Book Review: A Short History of International Affairs, 1920–1939

Publication Date01 September 1951
AuthorF. H. Soward
DOI10.1177/002070205100600318
Date01 September 1951
SubjectBook Review
252
INTERNATIONAL
JOURNAL
administrative
methods
of
the communists,
some
powerful
Chinese
groups
outside
China are
abating
their
interest
in
the
Red Government
and
looking
towards Formosa.
He
noted
last
year
that
in
Malaya
"there
was
a
growing
hostility
towards
the
Mao
Tse-tung
rigime."
Victoria, May
1951.
Robert
Holland
A
SHORT
HISTORY
OF
INTERNATIONAL
AFFAIRS,
1920-1939.
By
G.
M.
Gathorne-Hardy.
Fourth
Edition,
1950.
(London,
Toronto:
Oxford.
ix,
540
pp.
$3.75,
members
$3.00.)
The
fourth
edition
of
this
well-known
survey
of
international
affairs
will
be
as
welcome
as
its predecessors.
The
author
has expanded
his
opening
section,
added
a
suggestive
epilogue
on
the
causes
of
failure
during the
twenty
years,
and
revised
his
factual
material
in
the
light
of
the
flood
of
books
on
the
period.
Occasionally
he
has
not
made
full
use
of
new
material,
as
in
his
description
of
Mr.
Eden's
resignation
in
which
he
ignores
the information
contained
in
the
Ciano
Papers,
or
in
the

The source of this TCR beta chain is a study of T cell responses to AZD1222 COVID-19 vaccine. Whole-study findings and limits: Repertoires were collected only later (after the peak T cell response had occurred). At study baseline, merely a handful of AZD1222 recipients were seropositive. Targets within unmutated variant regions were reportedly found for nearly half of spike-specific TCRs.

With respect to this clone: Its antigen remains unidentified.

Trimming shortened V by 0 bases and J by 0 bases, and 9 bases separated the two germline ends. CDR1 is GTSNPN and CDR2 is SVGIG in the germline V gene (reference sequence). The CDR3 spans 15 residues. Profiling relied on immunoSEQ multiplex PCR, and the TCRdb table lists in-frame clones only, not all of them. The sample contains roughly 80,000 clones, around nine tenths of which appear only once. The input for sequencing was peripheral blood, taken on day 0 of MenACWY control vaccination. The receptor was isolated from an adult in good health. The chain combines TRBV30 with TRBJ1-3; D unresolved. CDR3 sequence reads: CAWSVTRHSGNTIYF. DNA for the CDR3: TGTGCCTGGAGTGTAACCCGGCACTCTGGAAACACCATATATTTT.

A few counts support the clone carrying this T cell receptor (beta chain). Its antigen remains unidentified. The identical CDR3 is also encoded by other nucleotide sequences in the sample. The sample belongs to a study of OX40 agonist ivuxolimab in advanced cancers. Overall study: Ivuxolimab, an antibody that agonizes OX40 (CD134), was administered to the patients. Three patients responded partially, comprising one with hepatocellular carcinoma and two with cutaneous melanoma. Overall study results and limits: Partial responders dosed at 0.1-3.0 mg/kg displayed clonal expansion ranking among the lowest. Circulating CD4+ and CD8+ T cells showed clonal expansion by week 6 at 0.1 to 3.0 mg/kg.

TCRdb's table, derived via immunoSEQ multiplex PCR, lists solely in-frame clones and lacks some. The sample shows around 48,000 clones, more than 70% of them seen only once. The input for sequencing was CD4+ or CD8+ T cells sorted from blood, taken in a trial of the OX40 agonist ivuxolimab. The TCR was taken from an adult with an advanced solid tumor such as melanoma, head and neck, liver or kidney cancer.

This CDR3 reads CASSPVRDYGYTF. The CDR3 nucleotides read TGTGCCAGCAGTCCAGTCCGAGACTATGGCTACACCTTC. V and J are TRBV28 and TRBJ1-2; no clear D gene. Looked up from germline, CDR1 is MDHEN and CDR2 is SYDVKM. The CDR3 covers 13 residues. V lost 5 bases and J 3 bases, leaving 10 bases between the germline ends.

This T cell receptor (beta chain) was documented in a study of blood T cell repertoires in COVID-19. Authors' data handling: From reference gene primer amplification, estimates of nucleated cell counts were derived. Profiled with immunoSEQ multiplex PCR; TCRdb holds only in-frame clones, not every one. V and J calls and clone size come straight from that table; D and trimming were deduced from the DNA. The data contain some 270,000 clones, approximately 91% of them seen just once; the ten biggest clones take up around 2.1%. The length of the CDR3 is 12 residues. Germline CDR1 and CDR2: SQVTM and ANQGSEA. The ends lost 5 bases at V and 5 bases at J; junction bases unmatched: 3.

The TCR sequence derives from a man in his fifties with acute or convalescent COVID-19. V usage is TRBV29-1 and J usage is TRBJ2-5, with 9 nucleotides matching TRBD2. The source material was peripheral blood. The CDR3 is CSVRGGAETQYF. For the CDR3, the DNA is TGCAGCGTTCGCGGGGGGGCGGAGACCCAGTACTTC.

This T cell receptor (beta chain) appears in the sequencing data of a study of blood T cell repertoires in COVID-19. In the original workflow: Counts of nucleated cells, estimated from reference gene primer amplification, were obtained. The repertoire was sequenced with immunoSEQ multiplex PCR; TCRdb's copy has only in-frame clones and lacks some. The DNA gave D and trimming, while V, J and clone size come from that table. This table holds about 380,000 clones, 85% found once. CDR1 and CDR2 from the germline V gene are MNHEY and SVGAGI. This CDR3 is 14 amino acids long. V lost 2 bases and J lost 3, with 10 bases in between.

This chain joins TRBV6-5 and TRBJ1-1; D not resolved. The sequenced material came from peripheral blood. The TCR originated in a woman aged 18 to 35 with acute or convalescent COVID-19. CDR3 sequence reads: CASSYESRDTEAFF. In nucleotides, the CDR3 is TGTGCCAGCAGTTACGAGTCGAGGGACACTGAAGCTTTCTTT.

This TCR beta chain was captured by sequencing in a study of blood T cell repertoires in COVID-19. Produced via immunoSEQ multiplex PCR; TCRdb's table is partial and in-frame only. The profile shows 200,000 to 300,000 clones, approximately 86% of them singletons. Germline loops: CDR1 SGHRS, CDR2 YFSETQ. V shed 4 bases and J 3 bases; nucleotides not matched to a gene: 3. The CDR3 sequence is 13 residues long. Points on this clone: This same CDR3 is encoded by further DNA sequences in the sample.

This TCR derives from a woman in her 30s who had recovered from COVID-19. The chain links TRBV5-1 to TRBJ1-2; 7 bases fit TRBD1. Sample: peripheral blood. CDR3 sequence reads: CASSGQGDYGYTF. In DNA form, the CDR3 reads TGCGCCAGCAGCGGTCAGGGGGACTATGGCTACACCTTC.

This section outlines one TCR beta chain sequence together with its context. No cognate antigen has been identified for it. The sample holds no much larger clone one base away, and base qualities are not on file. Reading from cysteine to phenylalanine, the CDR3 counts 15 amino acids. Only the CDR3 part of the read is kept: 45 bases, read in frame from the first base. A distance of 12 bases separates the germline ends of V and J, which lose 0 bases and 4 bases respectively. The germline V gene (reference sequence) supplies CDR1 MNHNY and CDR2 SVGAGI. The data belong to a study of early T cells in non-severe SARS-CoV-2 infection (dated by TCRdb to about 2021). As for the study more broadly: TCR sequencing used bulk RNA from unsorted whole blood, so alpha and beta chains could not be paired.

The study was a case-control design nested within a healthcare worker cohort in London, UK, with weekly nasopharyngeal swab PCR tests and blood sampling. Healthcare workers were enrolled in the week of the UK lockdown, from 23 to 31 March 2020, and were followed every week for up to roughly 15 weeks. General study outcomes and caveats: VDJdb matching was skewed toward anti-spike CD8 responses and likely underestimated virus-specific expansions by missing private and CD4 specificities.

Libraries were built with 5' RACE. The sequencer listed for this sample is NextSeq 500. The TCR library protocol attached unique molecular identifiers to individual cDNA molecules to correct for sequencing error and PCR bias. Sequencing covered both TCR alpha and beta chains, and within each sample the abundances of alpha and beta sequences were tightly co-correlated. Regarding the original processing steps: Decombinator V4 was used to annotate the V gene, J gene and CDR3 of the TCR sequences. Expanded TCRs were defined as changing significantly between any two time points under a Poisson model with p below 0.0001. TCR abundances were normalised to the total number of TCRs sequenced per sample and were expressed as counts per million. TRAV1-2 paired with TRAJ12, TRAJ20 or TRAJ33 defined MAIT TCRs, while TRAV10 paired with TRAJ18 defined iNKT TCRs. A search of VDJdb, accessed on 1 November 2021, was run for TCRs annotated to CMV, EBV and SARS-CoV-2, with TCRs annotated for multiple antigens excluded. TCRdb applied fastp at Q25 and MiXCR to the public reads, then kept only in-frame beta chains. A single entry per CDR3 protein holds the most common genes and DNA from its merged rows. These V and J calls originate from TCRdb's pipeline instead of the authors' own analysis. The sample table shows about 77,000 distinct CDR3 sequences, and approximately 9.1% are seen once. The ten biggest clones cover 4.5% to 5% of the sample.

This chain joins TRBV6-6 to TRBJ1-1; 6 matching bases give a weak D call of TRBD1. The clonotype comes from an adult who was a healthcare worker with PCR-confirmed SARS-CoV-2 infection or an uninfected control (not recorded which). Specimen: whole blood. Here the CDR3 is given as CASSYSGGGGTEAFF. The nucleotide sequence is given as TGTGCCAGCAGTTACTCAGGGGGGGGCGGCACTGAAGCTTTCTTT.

account
of
the
last
weeks
of
peace
in
which
the
inept handling
of
British
policy escapes
the rough criticism
which
it
has
received
from
Professor
Namier.
In
the light
of
our
present
troubles the
book
appears
much
too limited
in
its
treatment
of
both
American
and
Soviet
policy.
On
the other hand
it
is
one
of
the
few
such
surveys
which makes
some
attempt to
describe
developments
in
the
Middle
East
and
the
Islamic
world.
For
helpful
organization,
economy
of
narrative
and clarity
of
style
this
survey
will
not
soon
be
surpassed.
University
of
British
Columbia,
May
1951.
F.
H.
Soward
THE
YEAR
BOOK
OF
WORLD
AFFAIRS,
1951.
Volume
5.
Published
under
the
auspices
of
the London
Institute
of
World
Affairs.
1950.
(Lon-
don:
Stevens
and
Sons
Limited.
ix,
428
pp.
30s.)
Once
again
the London
Institute
of
World
Affairs
has provided
us
with a
lively
miscellany
of
articles
by
experts.
Pride
of
place
in
the
Year
Book goes
to
Sir
Alexander
Cadogan's
terse
and
suggestive
comment
on
"The
United
Nations:
A
Balance
Sheet."
It
deserves
to
be
read with
Professor
Brierly's
essay
"The
Covenant and
the
Charter"
as
samples
of
how much
that
is
fresh
and
pertinent
can
be
said
in
small
compass
by
men
with
first
class
minds.
Among
the
remaining
essays
Miss
Susan
Strange
again
demonstrates
her
capacity
for
clear
and
lively
comment
on
economic
questions
in
her
excellent
essay
on
"The
Schuman
Plan."
For
this
particular
volume
the
country
selected
for
treatment
is
Turkey,
and
Dr.
J.
Daniel
does
a
competent
job
of
describing
Turkey's
position
in
the
post-war
world.
The
editors
have
rather
heavily
weighted
the
collection
with
legal

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